Tue, Mar 09, 2010 - Page 1 News List

More than 500 killed in Nigeria sectarian clashes

AFP , JOS, NIGERIA

The Nigerian government sent in troops to the flashpoint northern Jos region yesterday after attacks by machete-wielding gangs on Christian villages that officials said killed at least 500 people.

Under fire for failing to prevent another outburst of sectarian violence only weeks after hundreds died in Muslim-Christian clashes, authorities said they had arrested scores of people in connection with the attacks.

Newspapers reported that Muslim residents of the villages had been warned by phone text message, two days prior to the attack, so they could make good their escape.

Witnesses, meanwhile, described how the mainly women and children victims in Sunday’s three-hour systematic orgy of violence were caught in animal traps and fishing nets as they tried to flee their attackers, who hacked them to death.

The official death toll was initially put at more than 100, but Dan Manjang, an adviser to the Plateau state government, said it had shot up.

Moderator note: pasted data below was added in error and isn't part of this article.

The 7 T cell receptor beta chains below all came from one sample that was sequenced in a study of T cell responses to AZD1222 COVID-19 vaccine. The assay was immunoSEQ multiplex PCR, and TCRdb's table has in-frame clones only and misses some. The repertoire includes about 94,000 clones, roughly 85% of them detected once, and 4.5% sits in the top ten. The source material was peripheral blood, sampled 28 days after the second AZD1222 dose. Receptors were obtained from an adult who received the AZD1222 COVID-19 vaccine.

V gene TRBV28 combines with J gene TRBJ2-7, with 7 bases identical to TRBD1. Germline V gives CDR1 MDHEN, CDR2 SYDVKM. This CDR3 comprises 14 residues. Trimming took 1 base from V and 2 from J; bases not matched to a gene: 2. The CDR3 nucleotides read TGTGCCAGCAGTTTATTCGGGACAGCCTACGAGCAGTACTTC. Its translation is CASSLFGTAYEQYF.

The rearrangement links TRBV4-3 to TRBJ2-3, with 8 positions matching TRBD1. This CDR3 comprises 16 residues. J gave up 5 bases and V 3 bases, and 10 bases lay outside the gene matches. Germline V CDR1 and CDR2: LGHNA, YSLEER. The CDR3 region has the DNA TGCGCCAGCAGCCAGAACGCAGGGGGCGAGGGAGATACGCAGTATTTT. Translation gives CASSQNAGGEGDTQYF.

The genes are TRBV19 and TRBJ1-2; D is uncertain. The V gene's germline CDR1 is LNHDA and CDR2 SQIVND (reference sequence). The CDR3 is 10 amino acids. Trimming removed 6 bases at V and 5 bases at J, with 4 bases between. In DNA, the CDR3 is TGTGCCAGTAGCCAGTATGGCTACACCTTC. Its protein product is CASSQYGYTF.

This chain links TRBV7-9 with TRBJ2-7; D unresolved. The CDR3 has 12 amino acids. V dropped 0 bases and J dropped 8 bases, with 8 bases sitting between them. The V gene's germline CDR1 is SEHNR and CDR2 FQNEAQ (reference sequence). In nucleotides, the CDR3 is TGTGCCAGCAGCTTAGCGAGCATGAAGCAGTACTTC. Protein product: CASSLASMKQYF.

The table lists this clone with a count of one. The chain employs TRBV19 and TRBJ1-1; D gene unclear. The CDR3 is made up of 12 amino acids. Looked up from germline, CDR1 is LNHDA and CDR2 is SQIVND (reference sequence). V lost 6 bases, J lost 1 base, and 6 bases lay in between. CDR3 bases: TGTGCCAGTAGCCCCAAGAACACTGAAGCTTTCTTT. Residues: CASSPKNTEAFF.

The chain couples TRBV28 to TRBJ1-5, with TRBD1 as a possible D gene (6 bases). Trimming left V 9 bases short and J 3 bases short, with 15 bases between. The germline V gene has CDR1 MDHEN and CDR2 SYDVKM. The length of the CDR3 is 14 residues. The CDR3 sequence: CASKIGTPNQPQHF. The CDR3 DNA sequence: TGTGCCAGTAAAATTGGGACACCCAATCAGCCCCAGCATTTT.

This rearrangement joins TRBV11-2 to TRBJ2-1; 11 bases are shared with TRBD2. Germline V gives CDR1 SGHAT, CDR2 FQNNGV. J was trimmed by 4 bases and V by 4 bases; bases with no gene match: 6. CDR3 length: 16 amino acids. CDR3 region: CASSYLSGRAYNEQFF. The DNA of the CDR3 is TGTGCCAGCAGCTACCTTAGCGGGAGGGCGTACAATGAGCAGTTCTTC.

“We have been able to make 95 arrests but at the same time over 500 people have been killed in this heinous act,” Manjang said.

Government-run radio also reported that 500 people had been slaughtered in a raid on three villages on the fringes of Jos, the capital of Plateau state.

Witnesses and rights activists put the figure at between 200 and 250.

Much of the violence was centered around the village of Dogo Nahawa, where gangs from the mainly Muslim Fulani ethnic group set fire to straw-thatched mud huts before embarking on the killing rampage in the early hours of Sunday.

Frank Tatgun, a resident of Dogo Nahawa, said that he had seen two armored vehicles and three military trucks arrive in the village and scores of troops were now on patrol.

The explosion of violence is the latest between rival ethnic and religious groups. In January, 326 died in clashes in Jos, police said, although rights activists put the overall toll at more than 550.

A curfew that was imposed after January’s unrest is supposed to be still in place, but Christian leaders said the authorities had done nothing to prevent the bloodshed.

“Shortly after the militants besieged Dogo Nahawa … we contacted the soldiers at exactly 1:30am, but we were shocked to find out that the soldiers did not react until about 3:30am after the attackers had finished their job and left,” the Plateau State Christian Elders Consultative Forum said in a statement.

“The attack is yet another jihad and provocation,” it said.

Survivors said the attackers were able to separate the Fulanis from the Beroms by chanting nage, the Fulani word for cattle.

Those who failed to respond in the same language were hacked to death.

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